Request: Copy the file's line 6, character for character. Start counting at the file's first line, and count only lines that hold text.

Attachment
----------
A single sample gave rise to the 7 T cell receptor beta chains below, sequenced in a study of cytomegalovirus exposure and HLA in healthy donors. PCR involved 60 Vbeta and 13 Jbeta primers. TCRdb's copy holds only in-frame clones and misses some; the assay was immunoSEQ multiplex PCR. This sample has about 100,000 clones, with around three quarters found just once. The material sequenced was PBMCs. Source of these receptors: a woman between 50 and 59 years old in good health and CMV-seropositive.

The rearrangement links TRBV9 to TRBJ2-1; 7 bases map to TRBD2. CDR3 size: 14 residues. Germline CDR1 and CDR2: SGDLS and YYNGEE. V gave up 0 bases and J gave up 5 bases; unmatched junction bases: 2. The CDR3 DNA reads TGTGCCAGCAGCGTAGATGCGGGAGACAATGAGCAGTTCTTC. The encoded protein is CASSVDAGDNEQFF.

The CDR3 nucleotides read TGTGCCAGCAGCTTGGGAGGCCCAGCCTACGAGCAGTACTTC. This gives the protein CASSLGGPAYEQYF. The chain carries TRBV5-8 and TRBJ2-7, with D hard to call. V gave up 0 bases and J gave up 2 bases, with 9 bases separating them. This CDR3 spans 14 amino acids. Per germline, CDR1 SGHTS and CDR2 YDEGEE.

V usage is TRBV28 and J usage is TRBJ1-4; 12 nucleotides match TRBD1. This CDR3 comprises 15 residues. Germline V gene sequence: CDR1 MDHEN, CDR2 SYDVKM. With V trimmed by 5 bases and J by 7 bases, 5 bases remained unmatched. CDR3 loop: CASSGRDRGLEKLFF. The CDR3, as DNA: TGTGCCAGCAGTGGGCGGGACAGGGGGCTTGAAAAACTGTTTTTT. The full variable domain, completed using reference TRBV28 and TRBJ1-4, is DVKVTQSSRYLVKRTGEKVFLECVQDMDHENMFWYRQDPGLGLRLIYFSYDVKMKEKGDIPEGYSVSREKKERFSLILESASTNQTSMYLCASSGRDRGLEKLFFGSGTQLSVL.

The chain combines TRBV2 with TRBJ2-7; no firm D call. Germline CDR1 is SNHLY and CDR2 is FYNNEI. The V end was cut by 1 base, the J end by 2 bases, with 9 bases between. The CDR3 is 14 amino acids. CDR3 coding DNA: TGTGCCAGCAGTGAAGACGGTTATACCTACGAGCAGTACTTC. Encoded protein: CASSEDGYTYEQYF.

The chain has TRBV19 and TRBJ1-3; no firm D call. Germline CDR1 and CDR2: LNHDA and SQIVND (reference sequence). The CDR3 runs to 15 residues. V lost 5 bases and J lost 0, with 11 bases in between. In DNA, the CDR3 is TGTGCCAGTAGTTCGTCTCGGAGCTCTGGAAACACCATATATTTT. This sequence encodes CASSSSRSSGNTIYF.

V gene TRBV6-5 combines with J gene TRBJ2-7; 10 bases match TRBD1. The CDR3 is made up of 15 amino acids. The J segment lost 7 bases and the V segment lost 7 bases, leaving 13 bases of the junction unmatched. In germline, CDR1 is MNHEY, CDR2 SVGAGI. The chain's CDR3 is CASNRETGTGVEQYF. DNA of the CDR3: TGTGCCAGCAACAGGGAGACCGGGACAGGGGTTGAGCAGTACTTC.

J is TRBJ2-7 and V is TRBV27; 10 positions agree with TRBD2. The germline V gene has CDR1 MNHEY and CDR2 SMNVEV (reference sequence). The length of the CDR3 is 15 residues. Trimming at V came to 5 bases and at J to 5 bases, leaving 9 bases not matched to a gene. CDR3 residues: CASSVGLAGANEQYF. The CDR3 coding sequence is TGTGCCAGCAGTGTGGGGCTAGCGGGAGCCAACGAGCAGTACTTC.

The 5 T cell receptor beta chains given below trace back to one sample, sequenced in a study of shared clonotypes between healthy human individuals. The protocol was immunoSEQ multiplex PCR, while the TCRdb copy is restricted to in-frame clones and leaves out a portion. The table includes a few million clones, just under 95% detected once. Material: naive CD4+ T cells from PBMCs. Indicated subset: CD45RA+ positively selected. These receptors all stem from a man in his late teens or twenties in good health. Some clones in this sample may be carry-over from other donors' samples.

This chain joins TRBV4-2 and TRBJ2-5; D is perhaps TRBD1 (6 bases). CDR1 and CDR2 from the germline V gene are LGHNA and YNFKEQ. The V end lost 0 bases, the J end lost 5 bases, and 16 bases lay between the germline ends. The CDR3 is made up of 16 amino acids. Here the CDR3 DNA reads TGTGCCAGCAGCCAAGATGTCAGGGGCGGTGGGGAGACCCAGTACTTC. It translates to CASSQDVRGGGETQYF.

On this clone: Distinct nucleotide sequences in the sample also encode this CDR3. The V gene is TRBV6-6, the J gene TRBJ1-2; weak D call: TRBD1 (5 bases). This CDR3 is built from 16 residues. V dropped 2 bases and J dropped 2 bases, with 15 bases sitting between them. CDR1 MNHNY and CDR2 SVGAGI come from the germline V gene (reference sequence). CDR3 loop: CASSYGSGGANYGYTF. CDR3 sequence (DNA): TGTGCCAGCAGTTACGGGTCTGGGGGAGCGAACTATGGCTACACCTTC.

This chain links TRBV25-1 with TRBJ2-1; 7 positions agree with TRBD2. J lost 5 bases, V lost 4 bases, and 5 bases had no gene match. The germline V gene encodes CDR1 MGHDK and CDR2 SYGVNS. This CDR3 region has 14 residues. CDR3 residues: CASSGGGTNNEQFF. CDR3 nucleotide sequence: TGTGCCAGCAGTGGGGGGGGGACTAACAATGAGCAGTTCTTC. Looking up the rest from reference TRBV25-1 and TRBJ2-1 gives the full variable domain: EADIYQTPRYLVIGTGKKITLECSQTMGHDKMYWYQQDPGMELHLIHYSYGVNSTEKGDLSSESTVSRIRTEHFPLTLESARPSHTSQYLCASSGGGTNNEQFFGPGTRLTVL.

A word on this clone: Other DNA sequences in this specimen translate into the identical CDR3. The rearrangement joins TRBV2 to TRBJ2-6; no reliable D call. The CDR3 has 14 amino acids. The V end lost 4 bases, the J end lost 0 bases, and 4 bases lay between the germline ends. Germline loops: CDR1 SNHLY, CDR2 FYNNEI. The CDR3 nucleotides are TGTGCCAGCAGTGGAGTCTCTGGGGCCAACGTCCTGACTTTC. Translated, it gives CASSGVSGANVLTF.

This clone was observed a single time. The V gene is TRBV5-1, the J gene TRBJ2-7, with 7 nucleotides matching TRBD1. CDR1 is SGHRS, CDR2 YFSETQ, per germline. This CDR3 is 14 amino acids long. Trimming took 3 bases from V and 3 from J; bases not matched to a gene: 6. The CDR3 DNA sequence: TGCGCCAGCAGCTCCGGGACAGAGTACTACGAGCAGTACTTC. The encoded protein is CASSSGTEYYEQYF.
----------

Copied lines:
The chain has TRBV19 and TRBJ1-3; no firm D call. Germline CDR1 and CDR2: LNHDA and SQIVND (reference sequence). The CDR3 runs to 15 residues. V lost 5 bases and J lost 0, with 11 bases in between. In DNA, the CDR3 is TGTGCCAGTAGTTCGTCTCGGAGCTCTGGAAACACCATATATTTT. This sequence encodes CASSSSRSSGNTIYF.